Gweru dangles carrot to residents

BY BRENNA MATENDERE

GWERU City Council has set aside a number of residential stands to offer to residents who settle their arrears and constantly pay their bills, as the city steps up efforts to recover millions of dollars it is owed by ratepayers.

This was revealed by deputy mayor Cleopas Shiri at an engagement meeting held on Saturday at Ingwe Hall in Senga. The meeting was organised by the Gweru Residents and Ratepayers’ Association (GRRA).

Gweru is owed about $66 million by ratepayers who largely include residents, companies and government departments.

“As council, we are looking forward to a situation where every resident pays up their arrears to council and continue to constantly settle their current bills.
So, we are going to set aside residential stands to offer to those who settle their bills. So far, we have identified 36 stands to start with,” he said.

The city council has thousands of people on its housing waiting list, seeking residential stands and the move would see those identified jumping the waiting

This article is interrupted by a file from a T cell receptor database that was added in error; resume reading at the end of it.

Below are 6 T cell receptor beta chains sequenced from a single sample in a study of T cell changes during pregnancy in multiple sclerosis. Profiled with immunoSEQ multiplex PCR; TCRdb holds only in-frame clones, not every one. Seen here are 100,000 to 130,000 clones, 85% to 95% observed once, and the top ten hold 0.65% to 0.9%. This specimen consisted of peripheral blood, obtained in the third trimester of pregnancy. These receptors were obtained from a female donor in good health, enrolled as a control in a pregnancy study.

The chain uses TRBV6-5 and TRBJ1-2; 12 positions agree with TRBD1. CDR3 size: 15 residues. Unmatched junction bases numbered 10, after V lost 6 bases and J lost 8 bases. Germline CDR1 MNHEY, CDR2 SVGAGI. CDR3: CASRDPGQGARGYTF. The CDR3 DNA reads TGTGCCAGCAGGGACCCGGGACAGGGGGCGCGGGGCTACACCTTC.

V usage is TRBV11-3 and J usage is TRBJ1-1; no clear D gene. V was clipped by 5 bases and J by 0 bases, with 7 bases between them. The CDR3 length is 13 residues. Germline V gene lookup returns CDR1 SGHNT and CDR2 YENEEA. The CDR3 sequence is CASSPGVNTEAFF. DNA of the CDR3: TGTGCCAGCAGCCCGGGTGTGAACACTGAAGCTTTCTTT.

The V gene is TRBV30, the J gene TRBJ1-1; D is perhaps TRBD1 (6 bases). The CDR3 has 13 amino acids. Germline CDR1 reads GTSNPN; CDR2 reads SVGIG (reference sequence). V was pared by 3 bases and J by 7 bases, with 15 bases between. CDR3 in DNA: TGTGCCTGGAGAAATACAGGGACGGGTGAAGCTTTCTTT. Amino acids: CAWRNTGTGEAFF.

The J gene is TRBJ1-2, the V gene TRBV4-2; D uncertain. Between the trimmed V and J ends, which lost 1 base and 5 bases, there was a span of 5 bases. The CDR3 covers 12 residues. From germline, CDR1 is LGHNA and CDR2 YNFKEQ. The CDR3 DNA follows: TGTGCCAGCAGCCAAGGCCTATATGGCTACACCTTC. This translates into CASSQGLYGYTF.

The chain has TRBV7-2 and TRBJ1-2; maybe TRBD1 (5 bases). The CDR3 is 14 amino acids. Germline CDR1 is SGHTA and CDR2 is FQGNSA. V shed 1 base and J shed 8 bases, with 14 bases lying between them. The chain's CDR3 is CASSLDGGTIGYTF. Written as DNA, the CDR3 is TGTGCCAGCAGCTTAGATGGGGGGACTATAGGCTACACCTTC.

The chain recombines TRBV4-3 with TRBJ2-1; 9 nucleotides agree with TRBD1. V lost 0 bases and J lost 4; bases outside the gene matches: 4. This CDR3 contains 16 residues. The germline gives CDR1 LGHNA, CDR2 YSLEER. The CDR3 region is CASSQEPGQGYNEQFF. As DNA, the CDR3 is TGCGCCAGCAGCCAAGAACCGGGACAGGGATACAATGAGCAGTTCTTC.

list.

“Our move is meant to encourage people to settle their bills in time and regularly. Accordingly, this incentive is expected to achieve that goal,” Shiri said.

Last month, the city council roped in the Harare Institute of Technology to install software that would ensure that residents and debtors who make payment plans adhere to their commitments.

The development was again part of measures being put in place by the Josiah Makombe-led council to improve revenue inflows and in turn scale up service delivery.

Shiri disclosed that council was forced to set aside its earlier resolution to install pre-paid water meters in houses after it dawned on them that the cost involved was unsustainable.

“A single pre-paid water meter was around US$600, yet we have over 200 000 households in Gweru. As a result, we thought the cost was too high and, therefore, shelved the plan,” he said.

GRRA director Cornelia Selipiwe encouraged council to be more transparent and accountable in its use of money collected from residents, saying that would motivate people to pay.

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